|Renovo R3 Road made of ribbon
maple and Purple heart.
In case you missed it, check out part one, the Renovo factory tour. It is clear that Ken and the rest of the crew put a lot of effort into wood bicycles. From start to finish, a custom wood bike can take 6 months! Ken Wheeler, Renovo’s owner, did not come from a woodworking background. He was better equipped to build a bike out of just about any other material, but he chose wood because it is better for the environment, Renovo means I renew in latin. Renovo prides itself on sustainable practices. In additon to its reduced environmental impact, Ken also feels that wood is a superior material for bike construction. Renovo’s bikes are beautiful to look at, but appearance means nothing it doesn’t ride well. Lucky me! I got to take one of these beauties out on the road.
Renovo only makes 100 bikes a year. One of the problems of such a small facility, is that you cannot expect to find a number of bikes in every size and configuration at your disposal. I was warned of this in advance and was very happy to ride the 56 cm bike given to me. However, if I were a potential customer (as I would like to be one day) about to drop thousands of dollars on a bike, I would expect to have a test ride on a bike that matches the dimensions (Renovos come in standard sizes) and model of bike I end up purchasing. I would also likely ride a larger and smaller version of the bike just to be sure. I suspect that having several bikes in each size built for test rides would be impractical. To overcome handy order form with extensive measurements on their website. People from all over the world order Renovo bikes without stepping foot in their Portland headquarters. If you want a bike off the rack, go to your local bike shop and take it home that afternoon. If you are ordering any custom bike, you want something special. Renovo is no exception. Be prepared to put a lot of thought into your new bike. That is half the fun! I do suspect that Renovo would work with a customer such as myself who wants some saddle time on the varying sizes and models prior to purchase.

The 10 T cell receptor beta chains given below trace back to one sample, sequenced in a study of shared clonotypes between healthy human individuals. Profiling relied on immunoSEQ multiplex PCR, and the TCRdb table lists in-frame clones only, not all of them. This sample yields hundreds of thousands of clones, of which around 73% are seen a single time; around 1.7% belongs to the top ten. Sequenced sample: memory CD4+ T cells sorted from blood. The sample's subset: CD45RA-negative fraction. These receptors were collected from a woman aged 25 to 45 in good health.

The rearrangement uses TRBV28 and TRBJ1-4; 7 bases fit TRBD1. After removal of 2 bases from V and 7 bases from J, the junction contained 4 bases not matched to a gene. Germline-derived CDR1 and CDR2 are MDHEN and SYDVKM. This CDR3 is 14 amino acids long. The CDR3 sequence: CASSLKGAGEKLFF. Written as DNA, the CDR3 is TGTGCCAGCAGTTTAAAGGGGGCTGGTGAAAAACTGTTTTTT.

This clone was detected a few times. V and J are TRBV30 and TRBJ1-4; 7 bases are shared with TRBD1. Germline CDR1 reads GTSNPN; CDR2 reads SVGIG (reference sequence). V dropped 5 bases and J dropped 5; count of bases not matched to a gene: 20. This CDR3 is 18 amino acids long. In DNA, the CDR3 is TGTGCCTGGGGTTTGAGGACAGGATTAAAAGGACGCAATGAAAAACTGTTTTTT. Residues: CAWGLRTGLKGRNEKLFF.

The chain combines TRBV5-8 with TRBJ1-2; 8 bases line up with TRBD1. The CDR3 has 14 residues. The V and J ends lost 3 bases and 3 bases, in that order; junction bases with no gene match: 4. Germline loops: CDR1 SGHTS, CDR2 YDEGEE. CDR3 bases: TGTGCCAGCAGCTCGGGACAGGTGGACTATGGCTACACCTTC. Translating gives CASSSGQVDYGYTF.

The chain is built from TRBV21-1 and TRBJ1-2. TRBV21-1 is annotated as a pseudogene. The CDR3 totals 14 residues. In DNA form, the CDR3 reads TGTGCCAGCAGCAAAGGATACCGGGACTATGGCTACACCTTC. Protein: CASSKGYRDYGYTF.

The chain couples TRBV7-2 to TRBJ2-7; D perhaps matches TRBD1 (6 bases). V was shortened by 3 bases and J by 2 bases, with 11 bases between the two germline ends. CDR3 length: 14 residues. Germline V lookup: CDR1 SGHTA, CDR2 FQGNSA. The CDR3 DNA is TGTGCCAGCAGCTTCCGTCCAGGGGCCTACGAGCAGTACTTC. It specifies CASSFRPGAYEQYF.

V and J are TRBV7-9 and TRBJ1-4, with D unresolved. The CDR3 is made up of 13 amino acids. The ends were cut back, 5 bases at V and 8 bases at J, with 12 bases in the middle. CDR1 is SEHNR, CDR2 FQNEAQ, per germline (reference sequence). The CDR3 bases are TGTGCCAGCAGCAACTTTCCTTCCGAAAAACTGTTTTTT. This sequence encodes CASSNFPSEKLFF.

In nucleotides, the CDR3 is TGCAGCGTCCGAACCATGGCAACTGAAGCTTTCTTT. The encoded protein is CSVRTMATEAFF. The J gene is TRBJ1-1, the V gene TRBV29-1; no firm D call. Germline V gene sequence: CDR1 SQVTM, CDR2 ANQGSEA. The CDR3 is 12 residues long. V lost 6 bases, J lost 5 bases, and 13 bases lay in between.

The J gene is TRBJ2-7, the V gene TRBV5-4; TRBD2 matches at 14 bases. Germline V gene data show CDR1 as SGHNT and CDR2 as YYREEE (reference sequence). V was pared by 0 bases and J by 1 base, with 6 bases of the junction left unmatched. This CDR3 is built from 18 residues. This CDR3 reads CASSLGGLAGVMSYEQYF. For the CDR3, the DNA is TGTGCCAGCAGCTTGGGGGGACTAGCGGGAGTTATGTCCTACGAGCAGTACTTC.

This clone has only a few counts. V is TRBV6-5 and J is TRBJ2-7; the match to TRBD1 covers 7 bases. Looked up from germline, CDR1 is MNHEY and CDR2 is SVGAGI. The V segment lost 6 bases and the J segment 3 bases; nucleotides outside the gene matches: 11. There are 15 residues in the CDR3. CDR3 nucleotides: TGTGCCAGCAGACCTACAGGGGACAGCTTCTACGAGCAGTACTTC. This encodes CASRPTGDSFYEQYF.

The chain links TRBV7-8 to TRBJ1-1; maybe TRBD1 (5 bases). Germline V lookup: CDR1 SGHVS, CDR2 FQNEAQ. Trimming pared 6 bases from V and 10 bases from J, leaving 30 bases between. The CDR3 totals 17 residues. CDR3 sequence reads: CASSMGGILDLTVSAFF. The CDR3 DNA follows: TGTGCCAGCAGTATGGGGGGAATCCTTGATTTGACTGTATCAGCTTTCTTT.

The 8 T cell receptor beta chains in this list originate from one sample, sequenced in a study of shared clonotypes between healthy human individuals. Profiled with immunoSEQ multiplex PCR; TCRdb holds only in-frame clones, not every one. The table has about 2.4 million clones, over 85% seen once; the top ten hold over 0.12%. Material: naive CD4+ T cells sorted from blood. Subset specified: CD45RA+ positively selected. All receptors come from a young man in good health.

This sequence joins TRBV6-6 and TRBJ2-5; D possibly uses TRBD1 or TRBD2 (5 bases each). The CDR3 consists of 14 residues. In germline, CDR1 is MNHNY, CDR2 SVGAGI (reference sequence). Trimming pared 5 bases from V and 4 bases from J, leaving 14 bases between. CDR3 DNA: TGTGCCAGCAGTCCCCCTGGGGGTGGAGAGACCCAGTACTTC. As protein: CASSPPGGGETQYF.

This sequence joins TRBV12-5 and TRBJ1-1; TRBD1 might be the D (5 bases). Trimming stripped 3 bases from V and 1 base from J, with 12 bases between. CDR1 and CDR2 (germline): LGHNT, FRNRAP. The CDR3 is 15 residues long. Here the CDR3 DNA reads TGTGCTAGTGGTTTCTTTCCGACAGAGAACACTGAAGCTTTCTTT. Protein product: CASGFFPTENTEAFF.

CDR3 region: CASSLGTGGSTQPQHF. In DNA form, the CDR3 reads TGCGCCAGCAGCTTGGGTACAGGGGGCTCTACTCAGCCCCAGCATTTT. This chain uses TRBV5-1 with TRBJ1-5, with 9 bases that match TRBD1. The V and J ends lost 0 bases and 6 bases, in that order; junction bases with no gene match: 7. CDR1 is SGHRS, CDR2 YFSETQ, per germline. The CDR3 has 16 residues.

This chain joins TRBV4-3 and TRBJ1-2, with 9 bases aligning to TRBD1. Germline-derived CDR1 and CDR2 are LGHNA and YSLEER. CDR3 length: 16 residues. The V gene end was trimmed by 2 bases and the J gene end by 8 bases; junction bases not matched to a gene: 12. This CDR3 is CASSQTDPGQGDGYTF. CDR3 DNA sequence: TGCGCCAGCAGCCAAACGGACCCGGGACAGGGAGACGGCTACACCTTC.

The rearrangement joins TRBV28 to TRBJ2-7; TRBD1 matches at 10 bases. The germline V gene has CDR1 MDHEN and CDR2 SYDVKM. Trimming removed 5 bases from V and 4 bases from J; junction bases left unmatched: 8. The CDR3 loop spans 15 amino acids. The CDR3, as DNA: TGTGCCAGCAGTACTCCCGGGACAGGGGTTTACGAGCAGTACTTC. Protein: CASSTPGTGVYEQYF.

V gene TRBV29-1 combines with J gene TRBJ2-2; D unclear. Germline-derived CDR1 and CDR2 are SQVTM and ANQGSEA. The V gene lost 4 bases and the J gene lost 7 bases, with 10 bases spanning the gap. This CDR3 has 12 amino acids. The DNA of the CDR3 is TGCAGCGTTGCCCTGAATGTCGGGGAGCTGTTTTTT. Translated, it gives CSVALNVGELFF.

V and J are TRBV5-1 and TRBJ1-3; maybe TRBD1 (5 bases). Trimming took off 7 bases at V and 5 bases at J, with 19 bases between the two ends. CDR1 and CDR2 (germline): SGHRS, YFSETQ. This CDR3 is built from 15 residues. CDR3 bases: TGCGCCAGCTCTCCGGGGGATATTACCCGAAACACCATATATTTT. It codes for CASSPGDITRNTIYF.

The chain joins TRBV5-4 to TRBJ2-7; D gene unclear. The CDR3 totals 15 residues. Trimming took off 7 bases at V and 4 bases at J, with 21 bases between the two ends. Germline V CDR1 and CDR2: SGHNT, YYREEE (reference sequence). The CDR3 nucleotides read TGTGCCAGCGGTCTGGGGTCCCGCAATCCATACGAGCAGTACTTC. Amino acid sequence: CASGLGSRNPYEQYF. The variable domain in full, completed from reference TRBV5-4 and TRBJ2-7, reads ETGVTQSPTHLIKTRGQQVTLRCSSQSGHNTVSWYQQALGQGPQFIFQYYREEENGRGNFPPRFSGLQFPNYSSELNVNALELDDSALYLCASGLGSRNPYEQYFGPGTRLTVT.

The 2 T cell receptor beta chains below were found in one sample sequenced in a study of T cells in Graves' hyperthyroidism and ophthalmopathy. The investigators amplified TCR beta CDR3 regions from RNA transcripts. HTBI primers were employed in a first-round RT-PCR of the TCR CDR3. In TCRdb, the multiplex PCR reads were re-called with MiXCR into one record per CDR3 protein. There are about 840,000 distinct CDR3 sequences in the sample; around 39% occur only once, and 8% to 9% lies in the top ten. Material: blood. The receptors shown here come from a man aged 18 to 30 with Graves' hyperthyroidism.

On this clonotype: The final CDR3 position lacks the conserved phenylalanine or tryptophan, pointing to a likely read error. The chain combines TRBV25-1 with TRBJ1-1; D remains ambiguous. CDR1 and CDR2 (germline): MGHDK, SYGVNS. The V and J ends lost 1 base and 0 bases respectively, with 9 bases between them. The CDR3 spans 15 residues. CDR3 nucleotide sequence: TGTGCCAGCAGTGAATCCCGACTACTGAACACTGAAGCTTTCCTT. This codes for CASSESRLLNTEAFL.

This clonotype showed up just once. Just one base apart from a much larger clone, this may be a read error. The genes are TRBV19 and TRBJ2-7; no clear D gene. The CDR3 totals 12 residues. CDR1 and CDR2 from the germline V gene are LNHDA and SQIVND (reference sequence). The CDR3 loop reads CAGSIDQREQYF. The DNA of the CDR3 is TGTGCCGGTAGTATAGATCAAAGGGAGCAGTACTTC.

this, Renovo offers bike fit services as well as a
So Renovo road bikes include the R1 Road, R3 Road, R4 Road and the R5 Aero Road. I got to ride the R3 Road. The bike is middle of the road in terms of price and geometry. It is built to be responsive, but not aggressive. My R3 Road was equipped as follows:
- Frame Size: 56 cm
- Frame Materials: Curly Maple and Purple Heart
- Shifters: SRAM Force
- Brakes: SRAM Rival
- Derrailleurs: SRAM Force
- Fork: Ritchey WCS
- Bar: Ritchey Logic
- Stem: Ritchey Pro
- Seatpost: Ritchey
- Wheels: Rolf Prima Elan RS
- Tires: Continental 4000s
My last test ride was in the midst of a record setting rain storm. This time it was a partly sunny crisp spring Portland morning. I started at Renovo’s headquarters, crossed over the bridge into downtown Portland and back several times. I got to experience several short climbs and decents, but overall the terrain was a bit too flat. I also experienced every type of paving except chip seal. It was a spirited ride, but I was not aggressive as I usually am on a test ride for three reasons. They are as follows:
- It is early in the year and I was not in very good shape.
- The Rolf wheels are a low spoke count, lightweight wheel. I have been known to break such wheels.
- This is one of a 100 bikes destined for an customer who spent their hard earned money for it. I typically test demo bikes which are meant to be ridden hard.
Despite my caution, I feel that I was able to get a good sense of the Renovo R3 Road. My impressions are as follows: